What Are Sharks & Where Do Sharks Live?
Do you know all there is to know about sharks? There are more than 500 different shark species, with the earliest known shark dating back more than 400 million years ago! These fish (no, they’re not mammals!) live between 20 and 150 years and range in size from eight inches up to 65 feet; they can weigh as much as 11 tons. You’ll find sharks anywhere from shallow, coastal regions to deep and cold arctic waters. Sharks also can be spotted among coral reefs.
Often referred to as a “keystone species,” sharks are apex predators that play a critical role in maintaining the delicate balance of our ecosystems. This is just one reason why it’s so important that we protect these finned creatures!
3 Great Reasons Why Sharks Matter
Sharks are threatened by the effects of climate change, pollution, and human activity (particularly overfishing). Thirty-two percent of all sharks are threatened, 6 percent are endangered, 26 percent are vulnerable, and 24 percent are near threatened.
With our busy day to day lives, shark preservation is probably not at the forefront of your mind. However, sharks are an integral part of a larger ecosystem and the food chain. What would happen if sharks went extinct? Humans would struggle to survive for these three reasons.
Sharks Help Keep the Ecosystem in Balance
First, sharks help keep the ecosystem in balance. Like we discussed earlier, sharks are apex predators. An apex predator is an animal at the top of the food chain, meaning they hunt prey, but are not preyed upon. Not only do sharks keep prey population sizes in check, they also keep the prey population healthy by targeting sick or weak fish and other creatures. Sharks also prey upon a variety of marine creatures. They can easily switch between hunting different species if one is dwindling, leading to an increase in biodiversity.
Because the food chain is so delicate, any disruption can impact the entire food chain and ecosystem. If the shark population decreases, fish and other prey populations could explode, leading to other problems within the food chain. If the shark population is lower, it leads to an increase in mid-level predators that can, in turn, decimate the herbivorous fish prey below them. With less herbivorous fish, algae and plant populations could grow out of control and overwhelm ecosystems, like coral reefs.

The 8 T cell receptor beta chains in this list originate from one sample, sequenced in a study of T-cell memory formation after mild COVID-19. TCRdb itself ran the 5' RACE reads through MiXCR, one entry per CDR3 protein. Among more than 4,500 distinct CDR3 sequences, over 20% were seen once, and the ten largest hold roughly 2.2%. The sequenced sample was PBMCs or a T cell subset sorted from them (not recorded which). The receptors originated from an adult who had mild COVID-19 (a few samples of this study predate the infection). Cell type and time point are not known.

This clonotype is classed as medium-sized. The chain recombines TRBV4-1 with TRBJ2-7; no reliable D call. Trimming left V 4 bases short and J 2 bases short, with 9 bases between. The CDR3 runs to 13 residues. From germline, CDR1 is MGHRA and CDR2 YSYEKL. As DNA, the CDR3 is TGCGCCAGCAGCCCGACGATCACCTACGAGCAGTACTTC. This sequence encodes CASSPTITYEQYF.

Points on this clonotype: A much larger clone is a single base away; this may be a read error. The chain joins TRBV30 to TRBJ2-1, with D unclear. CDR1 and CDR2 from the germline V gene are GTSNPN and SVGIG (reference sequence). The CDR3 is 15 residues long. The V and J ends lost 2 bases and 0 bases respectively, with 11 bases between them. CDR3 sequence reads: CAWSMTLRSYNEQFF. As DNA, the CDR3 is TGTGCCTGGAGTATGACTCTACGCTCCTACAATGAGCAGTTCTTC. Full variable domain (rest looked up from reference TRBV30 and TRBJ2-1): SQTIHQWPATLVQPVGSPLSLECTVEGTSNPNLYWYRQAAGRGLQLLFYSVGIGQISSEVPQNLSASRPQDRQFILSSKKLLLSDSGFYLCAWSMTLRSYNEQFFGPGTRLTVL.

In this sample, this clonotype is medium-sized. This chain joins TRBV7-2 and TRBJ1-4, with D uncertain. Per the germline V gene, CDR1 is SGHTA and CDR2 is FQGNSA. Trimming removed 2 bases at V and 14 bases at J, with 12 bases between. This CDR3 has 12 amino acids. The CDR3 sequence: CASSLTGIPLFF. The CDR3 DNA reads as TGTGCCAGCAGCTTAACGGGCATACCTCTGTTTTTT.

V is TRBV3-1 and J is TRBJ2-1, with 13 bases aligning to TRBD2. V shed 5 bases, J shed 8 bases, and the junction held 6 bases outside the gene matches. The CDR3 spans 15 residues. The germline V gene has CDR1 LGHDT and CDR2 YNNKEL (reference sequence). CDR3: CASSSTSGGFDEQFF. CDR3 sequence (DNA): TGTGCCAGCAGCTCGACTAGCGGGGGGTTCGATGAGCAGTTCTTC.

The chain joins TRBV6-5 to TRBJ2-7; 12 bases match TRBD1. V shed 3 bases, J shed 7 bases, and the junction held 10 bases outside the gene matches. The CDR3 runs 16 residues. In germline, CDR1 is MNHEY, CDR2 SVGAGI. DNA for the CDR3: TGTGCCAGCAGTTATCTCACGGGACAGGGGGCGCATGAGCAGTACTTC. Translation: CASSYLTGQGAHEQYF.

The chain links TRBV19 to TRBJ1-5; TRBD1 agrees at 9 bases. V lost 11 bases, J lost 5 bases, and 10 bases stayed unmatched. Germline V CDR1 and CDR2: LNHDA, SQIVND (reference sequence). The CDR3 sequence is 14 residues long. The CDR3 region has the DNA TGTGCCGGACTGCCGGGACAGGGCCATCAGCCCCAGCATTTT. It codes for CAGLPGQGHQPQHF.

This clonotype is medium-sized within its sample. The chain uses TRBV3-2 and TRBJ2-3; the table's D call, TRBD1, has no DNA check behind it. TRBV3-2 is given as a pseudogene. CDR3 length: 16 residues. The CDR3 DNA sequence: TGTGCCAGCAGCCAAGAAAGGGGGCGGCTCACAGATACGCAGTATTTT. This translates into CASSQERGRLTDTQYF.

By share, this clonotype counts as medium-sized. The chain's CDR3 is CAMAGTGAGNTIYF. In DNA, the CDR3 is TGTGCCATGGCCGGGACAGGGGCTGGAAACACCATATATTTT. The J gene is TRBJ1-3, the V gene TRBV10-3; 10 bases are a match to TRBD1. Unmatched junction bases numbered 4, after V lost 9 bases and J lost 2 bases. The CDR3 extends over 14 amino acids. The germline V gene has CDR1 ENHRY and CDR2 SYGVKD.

These disruptions affect not only the ecosystem, but also our economy. Without sharks in the ecosystem, issues in the tourism industry and the seafood industry will arise. Coral reef tourism, for example, brings in millions of dollars each year to local economies. Many people around the world rely on local seafood fishing to feed themselves and their families. With the fish population out of balance, this could lead to food shortages.
Sharks Help Reduce Carbon Emissions
Did you know that sharks help capture carbon and reduce emissions? Because of this, sharks can actually help with climate change. As carcasses of sea creatures decompose, they release carbon. This carbon eventually makes its way back into the atmosphere. Sharks feed on caracasses of sea creatures and help reduce the amount of carbon released. Sharks also have carbon stored in their bodies. When sharks die in the wild, other fish and creatures feed on them. Again, this reduces the amount of carbon released.
When sharks are hunted by humans, it disrupts this cycle. As more and more carbon is released into the atmosphere, it contributes to global warming and climate change across the world.
Sharks Play an Essential Role in the Medical Industry
Sharks help humans in so many ways, even in ways that seem impossible! You probably didn't realize sharks can help with medical breakthroughs. Scientists use sharks to find treatments for human medical conditions, like viruses and cystic fibrosis. Shark tissue is known to have anticoagulant, antibacterial, and antimicrobial properties. In fact, scientists studied sharks to help develop Sharklet AF, a plastic sheet that mimics the topography of shark skin to inhibit bacteria growth and disease spread in healthcare settings.
Researchers have also recognized cancer immunity genes in sharks. These genes are currently being studied to help identify ways to fight cancer in humans. Drugs are also being created to mimic the shark’s immune system. It can be used to help fight pulmonary fibrosis. It’s believed this could help fight other forms of fibrosis in the future.
Shop Sustainably to Help Conserve Ocean Habitats for Sharks
Now more than ever, we have to do our part to protect sharks. One way we can do this is by supporting brands that are committed to eco-forward business practices. It’s also important to educate future generations to adopt environmentally friendly habits that can be taken with them into adulthood.
At Socktopus Ink, our socks are made from recycled plastic that could have otherwise ended up in the oceans. Each pair features fun, colorful characters that invite conversations about climate change and the importance of sustainability. With sizes for babies through adults, the whole family can do their part to preserve the oceans for sharks—and every other creature in the food chain!